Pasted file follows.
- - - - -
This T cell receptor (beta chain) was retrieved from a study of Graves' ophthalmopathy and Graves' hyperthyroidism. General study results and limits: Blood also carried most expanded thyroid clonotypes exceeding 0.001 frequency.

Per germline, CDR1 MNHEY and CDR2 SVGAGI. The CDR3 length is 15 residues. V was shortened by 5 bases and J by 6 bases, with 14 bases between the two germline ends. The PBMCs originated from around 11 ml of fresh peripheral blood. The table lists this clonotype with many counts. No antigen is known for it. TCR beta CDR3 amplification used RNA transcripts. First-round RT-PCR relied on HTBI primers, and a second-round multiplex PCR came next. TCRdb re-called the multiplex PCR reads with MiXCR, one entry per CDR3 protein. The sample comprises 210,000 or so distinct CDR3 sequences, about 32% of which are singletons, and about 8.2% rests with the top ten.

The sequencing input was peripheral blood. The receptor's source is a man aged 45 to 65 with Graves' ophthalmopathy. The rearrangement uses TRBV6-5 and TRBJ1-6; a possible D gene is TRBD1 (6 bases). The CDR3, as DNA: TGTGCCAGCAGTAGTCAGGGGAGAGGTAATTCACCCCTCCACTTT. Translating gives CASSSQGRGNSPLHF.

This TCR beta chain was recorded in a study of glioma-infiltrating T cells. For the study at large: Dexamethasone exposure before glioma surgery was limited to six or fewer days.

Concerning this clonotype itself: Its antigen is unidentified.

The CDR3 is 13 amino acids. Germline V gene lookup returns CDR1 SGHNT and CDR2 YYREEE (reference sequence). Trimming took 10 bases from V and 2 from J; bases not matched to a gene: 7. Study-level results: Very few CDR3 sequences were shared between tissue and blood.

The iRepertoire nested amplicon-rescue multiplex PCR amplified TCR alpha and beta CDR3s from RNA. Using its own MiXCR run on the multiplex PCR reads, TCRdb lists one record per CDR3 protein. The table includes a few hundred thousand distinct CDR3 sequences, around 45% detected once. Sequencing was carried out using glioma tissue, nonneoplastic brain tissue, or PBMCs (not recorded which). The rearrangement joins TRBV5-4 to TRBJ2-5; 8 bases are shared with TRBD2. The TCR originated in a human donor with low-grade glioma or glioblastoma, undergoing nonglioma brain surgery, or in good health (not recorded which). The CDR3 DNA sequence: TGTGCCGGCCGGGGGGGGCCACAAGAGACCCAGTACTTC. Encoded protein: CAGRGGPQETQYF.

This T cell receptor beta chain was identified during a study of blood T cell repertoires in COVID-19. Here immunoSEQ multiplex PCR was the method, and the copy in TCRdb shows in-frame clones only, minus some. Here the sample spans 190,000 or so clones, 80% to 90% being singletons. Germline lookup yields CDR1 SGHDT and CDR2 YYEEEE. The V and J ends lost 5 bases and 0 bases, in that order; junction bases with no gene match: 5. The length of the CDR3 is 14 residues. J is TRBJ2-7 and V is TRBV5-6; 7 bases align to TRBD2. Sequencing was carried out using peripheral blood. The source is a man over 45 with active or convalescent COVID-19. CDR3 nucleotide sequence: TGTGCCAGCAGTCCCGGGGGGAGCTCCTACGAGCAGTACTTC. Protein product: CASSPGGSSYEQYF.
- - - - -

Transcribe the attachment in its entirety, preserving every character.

This T cell receptor (beta chain) was retrieved from a study of Graves' ophthalmopathy and Graves' hyperthyroidism. General study results and limits: Blood also carried most expanded thyroid clonotypes exceeding 0.001 frequency.

Per germline, CDR1 MNHEY and CDR2 SVGAGI. The CDR3 length is 15 residues. V was shortened by 5 bases and J by 6 bases, with 14 bases between the two germline ends. The PBMCs originated from around 11 ml of fresh peripheral blood. The table lists this clonotype with many counts. No antigen is known for it. TCR beta CDR3 amplification used RNA transcripts. First-round RT-PCR relied on HTBI primers, and a second-round multiplex PCR came next. TCRdb re-called the multiplex PCR reads with MiXCR, one entry per CDR3 protein. The sample comprises 210,000 or so distinct CDR3 sequences, about 32% of which are singletons, and about 8.2% rests with the top ten.

The sequencing input was peripheral blood. The receptor's source is a man aged 45 to 65 with Graves' ophthalmopathy. The rearrangement uses TRBV6-5 and TRBJ1-6; a possible D gene is TRBD1 (6 bases). The CDR3, as DNA: TGTGCCAGCAGTAGTCAGGGGAGAGGTAATTCACCCCTCCACTTT. Translating gives CASSSQGRGNSPLHF.

This TCR beta chain was recorded in a study of glioma-infiltrating T cells. For the study at large: Dexamethasone exposure before glioma surgery was limited to six or fewer days.

Concerning this clonotype itself: Its antigen is unidentified.

The CDR3 is 13 amino acids. Germline V gene lookup returns CDR1 SGHNT and CDR2 YYREEE (reference sequence). Trimming took 10 bases from V and 2 from J; bases not matched to a gene: 7. Study-level results: Very few CDR3 sequences were shared between tissue and blood.

The iRepertoire nested amplicon-rescue multiplex PCR amplified TCR alpha and beta CDR3s from RNA. Using its own MiXCR run on the multiplex PCR reads, TCRdb lists one record per CDR3 protein. The table includes a few hundred thousand distinct CDR3 sequences, around 45% detected once. Sequencing was carried out using glioma tissue, nonneoplastic brain tissue, or PBMCs (not recorded which). The rearrangement joins TRBV5-4 to TRBJ2-5; 8 bases are shared with TRBD2. The TCR originated in a human donor with low-grade glioma or glioblastoma, undergoing nonglioma brain surgery, or in good health (not recorded which). The CDR3 DNA sequence: TGTGCCGGCCGGGGGGGGCCACAAGAGACCCAGTACTTC. Encoded protein: CAGRGGPQETQYF.

This T cell receptor beta chain was identified during a study of blood T cell repertoires in COVID-19. Here immunoSEQ multiplex PCR was the method, and the copy in TCRdb shows in-frame clones only, minus some. Here the sample spans 190,000 or so clones, 80% to 90% being singletons. Germline lookup yields CDR1 SGHDT and CDR2 YYEEEE. The V and J ends lost 5 bases and 0 bases, in that order; junction bases with no gene match: 5. The length of the CDR3 is 14 residues. J is TRBJ2-7 and V is TRBV5-6; 7 bases align to TRBD2. Sequencing was carried out using peripheral blood. The source is a man over 45 with active or convalescent COVID-19. CDR3 nucleotide sequence: TGTGCCAGCAGTCCCGGGGGGAGCTCCTACGAGCAGTACTTC. Protein product: CASSPGGSSYEQYF.